Google Chrome gets a new Site Information button instead of HTTPS Icon

It is possible to enable a new Site Information button in Google Chrome. On its official Chromium Blog, Google announced an experiment in Chrome intended to reduce confusion among users. A new blog post shares more information about HTTPS adoption, upcoming changes in Chrome to default to HTTPS, and Google's plans to improve security for users visiting HTTP websites. Besides, Google revealed its plans to change a lock icon in Omnibox to a "more neutral" option.

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In Google Chrome, Microsoft Edge, and other Chromium-based browsers, the address bar displays a lock icon when a user opens a website using a secured HTTPS connection. Clicking that button reveals more information, such as site permissions, tracking prevention, etc. According to Google, the lock button confuses many. Users think the icon indicates a safe website, not merely an encrypted connection. Curiously, a recent study revealed that only 11% of users properly understand the meaning of the lock icon in Omnibox. With the upcoming experiment, Google wants to clarify that the lock icon in Omnibox does not indicate a trusted website. A page may use a secured connection and be harmful or malicious at the same time.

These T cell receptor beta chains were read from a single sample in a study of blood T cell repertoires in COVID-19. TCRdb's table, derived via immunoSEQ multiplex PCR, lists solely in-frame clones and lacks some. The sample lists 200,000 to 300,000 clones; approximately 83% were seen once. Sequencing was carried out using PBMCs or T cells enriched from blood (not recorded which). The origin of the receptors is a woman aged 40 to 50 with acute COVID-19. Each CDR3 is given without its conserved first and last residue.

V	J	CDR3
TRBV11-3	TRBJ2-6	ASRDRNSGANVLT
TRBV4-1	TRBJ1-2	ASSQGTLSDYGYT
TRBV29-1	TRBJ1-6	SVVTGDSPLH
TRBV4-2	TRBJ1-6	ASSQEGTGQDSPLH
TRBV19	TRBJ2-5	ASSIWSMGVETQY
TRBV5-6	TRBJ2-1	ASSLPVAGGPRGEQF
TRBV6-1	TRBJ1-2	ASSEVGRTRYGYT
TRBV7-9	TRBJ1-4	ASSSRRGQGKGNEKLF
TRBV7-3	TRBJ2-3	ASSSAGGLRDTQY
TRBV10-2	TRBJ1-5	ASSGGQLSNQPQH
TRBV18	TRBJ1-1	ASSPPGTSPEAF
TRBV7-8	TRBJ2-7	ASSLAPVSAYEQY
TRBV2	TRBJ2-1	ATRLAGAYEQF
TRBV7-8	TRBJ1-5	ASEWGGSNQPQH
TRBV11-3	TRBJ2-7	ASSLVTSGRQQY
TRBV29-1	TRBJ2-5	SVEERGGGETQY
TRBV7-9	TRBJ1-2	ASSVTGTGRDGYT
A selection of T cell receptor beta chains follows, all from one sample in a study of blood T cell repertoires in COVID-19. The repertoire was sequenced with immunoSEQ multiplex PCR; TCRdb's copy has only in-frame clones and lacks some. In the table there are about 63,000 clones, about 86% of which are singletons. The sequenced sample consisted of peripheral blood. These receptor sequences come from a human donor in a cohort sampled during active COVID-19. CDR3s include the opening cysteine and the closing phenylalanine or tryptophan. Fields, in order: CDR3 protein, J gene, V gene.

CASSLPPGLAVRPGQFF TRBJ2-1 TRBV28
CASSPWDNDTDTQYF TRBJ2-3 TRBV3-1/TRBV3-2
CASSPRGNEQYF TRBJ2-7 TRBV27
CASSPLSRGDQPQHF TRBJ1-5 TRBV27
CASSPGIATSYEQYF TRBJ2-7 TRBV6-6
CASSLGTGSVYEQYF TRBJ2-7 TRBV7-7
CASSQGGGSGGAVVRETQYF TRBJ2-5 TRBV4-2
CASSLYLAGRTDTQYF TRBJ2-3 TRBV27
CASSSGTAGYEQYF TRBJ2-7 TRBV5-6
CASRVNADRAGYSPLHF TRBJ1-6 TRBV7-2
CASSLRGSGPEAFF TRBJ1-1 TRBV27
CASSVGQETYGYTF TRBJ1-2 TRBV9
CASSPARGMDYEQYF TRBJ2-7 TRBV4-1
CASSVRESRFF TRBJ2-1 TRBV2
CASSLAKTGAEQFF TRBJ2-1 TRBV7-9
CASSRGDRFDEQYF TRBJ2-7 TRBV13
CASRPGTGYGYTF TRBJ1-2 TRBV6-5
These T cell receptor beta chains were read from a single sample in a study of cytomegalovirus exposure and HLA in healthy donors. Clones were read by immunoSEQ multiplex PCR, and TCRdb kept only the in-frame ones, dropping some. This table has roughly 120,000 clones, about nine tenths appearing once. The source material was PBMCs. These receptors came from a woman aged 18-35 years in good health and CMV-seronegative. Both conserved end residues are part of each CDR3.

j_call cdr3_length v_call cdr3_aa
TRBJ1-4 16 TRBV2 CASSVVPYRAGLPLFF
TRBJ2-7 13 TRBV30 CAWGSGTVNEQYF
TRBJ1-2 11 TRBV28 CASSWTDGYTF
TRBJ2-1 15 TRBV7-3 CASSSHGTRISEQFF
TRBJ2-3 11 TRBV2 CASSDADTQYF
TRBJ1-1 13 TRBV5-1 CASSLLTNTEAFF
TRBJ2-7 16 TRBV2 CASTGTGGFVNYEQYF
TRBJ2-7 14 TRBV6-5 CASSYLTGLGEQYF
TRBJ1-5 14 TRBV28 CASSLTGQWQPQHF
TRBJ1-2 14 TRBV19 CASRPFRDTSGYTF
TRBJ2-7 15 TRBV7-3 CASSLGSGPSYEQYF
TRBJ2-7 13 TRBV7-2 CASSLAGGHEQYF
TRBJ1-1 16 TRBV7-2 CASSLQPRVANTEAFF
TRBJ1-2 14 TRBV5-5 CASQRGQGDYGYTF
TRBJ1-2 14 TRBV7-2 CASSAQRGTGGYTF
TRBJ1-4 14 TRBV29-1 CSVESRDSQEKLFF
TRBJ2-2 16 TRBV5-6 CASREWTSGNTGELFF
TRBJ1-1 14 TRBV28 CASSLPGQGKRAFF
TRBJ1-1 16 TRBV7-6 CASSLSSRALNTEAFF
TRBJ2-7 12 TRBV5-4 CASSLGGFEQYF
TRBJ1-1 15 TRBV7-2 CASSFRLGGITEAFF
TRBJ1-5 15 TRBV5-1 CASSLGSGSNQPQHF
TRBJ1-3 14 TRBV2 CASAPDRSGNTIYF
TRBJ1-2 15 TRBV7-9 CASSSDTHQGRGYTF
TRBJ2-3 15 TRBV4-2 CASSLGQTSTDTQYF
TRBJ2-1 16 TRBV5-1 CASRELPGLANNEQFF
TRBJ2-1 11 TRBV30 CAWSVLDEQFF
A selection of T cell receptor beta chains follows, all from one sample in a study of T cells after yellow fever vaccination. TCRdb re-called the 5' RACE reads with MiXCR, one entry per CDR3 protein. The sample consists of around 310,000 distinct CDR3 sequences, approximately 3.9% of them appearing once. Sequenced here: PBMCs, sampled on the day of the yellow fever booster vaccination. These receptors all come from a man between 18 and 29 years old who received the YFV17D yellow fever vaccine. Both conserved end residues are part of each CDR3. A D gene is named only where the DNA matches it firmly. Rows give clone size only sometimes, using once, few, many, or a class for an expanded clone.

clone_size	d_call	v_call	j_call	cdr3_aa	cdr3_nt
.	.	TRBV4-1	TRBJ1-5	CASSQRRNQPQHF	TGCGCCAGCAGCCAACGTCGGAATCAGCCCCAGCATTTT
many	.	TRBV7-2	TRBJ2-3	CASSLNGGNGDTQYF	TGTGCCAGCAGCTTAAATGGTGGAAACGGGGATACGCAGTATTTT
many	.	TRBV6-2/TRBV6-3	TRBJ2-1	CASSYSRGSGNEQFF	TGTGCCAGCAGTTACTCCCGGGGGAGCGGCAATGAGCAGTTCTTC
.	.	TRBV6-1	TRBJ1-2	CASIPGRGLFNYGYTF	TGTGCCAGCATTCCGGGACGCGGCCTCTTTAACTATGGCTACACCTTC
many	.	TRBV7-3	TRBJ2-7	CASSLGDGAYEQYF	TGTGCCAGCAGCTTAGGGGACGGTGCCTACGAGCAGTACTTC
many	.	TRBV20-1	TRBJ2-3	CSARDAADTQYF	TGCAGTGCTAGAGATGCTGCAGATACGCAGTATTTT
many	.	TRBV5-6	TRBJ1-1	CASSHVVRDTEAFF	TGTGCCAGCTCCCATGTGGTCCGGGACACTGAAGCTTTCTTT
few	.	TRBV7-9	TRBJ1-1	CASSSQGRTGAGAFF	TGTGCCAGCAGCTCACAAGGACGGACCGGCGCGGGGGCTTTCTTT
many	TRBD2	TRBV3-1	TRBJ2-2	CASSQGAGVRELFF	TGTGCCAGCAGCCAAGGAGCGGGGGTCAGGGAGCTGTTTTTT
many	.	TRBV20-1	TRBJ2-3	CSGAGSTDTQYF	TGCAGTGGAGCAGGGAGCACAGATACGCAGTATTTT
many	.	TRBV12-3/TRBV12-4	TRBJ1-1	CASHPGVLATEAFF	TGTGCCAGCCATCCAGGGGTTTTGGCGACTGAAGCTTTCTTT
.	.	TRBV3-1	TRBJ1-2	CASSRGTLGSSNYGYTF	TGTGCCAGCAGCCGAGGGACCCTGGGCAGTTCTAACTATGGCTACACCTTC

Enable New Site Information button in Google Chrome

The latest version of Chrome Canary comes with a new experimental flag that replaces the lock icon with an arrow-down button. Google will run an experiment in which the company will enable that flag by default for some users. You can already try the change by updating Chrome Canary.

Enable New Site Information Button In Google Chrome

To enable the new Site Information button in Google Chrome, do the following.

  1. Open Chrome.
  2. Type chrome://flags/#omnibox-updated-connection-security-indicators in the address bar and press Enter.
  3. Set the flag to Enabled, then restart the browser.

It is important to mention that the experiment does not affect HTTP websites. Chrome will continue displaying the "Not Secure" indicator on pages without connection encryption. There is no information on whether Microsoft and other Chromium contributors plan to follow suit and replace the lock icon. After all, Google says it is only an experiment, so there is no guarantee the company will ship the change to all users.

Read more about upcoming changes in Google Chrome in the official Chromium Blog.

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